# proof of least and greatest value of function

$f$ is continuous^{}, so it will transform compact sets into compact sets.
Thus since $[a,b]$ is compact, $f([a,b])$ is also compact.
$f$ will thus attain on the interval $[a,b]$ a maximum and a minimum value because real compact sets are closed and bounded^{}.

Consider the maximum and later use the same argument for $-f$ to consider the minimum.

By a known theorem (http://planetmath.org/FermatsTheoremStationaryPoints) if the maximum is attained in the interior of the domain, $c\in ]a,b[$ then $f(c)\text{is a maximum}\u27f9{f}^{\prime}(c)=0$, since $f$ is differentiable^{}.

If the maximum isn’t attained in $]a,b[$ and since it must be attained in $[a,b]$ either $f(a)$ or $f(b)$ is a maximum.

For the minimum consider $-f$ and note that $-f$ will verify all conditions of the theorem and that a maximum of $-f$ corresponds to a minimum of $f$ and that $-{f}^{\prime}(c)=0\iff {f}^{\prime}(c)=0$.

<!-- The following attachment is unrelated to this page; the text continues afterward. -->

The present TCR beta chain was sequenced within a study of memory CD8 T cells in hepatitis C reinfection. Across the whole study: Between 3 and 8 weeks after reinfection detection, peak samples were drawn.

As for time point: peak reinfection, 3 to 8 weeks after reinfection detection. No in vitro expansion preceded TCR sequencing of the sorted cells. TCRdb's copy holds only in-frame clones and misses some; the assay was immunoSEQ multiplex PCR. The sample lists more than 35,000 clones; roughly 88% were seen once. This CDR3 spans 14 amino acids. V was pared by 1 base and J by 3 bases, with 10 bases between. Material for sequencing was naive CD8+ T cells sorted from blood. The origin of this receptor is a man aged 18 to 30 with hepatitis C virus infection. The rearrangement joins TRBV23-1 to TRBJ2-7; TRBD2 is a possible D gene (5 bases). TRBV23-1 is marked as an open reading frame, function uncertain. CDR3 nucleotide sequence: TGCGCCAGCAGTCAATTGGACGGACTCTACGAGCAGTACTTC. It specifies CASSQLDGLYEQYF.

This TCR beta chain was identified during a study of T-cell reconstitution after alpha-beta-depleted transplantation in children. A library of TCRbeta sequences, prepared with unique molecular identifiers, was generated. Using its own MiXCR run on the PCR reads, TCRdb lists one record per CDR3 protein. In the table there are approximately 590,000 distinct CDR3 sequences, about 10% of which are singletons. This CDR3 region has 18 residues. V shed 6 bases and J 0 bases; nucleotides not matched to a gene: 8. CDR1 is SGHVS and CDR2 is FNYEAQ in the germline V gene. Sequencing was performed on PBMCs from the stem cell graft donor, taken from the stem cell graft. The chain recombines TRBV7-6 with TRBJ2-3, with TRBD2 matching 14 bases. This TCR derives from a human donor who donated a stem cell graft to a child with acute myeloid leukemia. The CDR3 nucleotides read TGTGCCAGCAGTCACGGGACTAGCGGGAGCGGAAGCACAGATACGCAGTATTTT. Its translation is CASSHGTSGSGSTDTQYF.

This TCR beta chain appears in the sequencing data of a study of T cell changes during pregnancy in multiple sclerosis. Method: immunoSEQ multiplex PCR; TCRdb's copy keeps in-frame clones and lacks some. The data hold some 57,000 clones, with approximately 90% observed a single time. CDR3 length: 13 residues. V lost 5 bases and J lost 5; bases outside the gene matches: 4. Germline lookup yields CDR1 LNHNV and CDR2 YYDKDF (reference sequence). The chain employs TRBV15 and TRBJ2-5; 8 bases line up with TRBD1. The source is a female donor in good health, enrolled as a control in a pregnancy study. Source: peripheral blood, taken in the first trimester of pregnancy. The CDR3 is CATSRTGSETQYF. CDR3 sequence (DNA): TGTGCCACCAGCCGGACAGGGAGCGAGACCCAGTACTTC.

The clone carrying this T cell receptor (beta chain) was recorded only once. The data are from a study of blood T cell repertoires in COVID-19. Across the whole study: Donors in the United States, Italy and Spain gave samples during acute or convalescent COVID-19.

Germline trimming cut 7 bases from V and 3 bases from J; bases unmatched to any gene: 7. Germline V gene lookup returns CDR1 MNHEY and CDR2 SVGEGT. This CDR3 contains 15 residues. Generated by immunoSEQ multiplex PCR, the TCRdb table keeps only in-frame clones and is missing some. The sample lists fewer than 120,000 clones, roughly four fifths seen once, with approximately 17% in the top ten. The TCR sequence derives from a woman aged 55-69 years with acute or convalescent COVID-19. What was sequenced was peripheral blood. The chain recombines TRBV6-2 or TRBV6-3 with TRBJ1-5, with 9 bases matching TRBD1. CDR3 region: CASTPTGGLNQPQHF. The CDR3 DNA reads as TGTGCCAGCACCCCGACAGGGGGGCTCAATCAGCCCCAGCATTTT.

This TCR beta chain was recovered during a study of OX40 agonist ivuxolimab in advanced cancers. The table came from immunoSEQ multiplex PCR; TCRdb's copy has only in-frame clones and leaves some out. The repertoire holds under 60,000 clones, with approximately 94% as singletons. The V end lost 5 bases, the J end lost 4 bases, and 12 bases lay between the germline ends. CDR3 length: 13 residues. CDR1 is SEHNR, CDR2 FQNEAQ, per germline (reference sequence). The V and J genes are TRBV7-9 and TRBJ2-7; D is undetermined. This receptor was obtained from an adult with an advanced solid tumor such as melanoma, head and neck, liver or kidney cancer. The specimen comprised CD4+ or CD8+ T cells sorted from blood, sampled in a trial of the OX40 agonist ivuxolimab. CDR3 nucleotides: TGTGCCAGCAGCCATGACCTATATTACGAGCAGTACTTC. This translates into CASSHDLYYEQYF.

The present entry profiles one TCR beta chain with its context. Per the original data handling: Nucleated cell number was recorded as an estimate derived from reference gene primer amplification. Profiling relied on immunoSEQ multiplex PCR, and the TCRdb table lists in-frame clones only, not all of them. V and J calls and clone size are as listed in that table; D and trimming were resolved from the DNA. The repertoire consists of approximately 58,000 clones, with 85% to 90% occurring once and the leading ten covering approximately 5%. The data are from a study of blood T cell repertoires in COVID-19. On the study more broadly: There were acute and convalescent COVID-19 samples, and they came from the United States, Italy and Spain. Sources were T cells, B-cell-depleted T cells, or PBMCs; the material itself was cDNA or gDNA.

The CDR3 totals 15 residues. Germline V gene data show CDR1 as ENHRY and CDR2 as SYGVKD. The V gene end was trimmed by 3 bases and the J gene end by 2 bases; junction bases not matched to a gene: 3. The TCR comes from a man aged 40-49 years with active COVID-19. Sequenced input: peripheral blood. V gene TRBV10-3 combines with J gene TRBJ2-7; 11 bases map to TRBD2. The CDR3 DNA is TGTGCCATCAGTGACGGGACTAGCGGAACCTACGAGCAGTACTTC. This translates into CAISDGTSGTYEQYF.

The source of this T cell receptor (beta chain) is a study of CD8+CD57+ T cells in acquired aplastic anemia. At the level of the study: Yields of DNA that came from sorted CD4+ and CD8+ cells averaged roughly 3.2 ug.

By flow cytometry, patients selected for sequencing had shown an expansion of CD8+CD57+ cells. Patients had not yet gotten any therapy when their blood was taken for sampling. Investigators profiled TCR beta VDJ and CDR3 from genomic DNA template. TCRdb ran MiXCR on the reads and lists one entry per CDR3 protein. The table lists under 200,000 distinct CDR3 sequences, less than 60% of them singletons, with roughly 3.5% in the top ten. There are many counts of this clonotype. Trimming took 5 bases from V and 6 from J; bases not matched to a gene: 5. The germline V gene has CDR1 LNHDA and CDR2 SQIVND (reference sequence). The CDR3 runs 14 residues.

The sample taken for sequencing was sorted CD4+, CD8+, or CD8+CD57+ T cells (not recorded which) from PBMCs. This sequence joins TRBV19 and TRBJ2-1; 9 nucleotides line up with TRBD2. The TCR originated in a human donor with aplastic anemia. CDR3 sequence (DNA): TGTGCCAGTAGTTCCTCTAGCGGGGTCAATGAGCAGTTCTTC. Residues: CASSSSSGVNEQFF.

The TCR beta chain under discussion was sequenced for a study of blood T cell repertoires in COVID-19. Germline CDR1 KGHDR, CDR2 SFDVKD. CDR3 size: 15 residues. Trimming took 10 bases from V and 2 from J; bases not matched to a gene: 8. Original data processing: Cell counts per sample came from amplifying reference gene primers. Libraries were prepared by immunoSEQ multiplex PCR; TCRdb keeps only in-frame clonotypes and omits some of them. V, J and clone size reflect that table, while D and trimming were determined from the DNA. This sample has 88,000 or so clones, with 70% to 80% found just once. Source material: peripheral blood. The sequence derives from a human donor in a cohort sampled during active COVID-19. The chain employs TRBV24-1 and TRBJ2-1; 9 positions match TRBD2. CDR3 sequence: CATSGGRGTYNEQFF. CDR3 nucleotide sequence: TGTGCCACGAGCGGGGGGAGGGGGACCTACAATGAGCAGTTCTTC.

Title | proof of least and greatest value of function |
---|---|

Canonical name | ProofOfLeastAndGreatestValueOfFunction |

Date of creation | 2013-03-22 15:52:09 |

Last modified on | 2013-03-22 15:52:09 |

Owner | cvalente (11260) |

Last modified by | cvalente (11260) |

Numerical id | 5 |

Author | cvalente (11260) |

Entry type | Proof |

Classification | msc 26B12 |

Related topic | FermatsTheoremStationaryPoints |

Related topic | HeineBorelTheorem |

Related topic | CompactnessIsPreservedUnderAContinuousMap |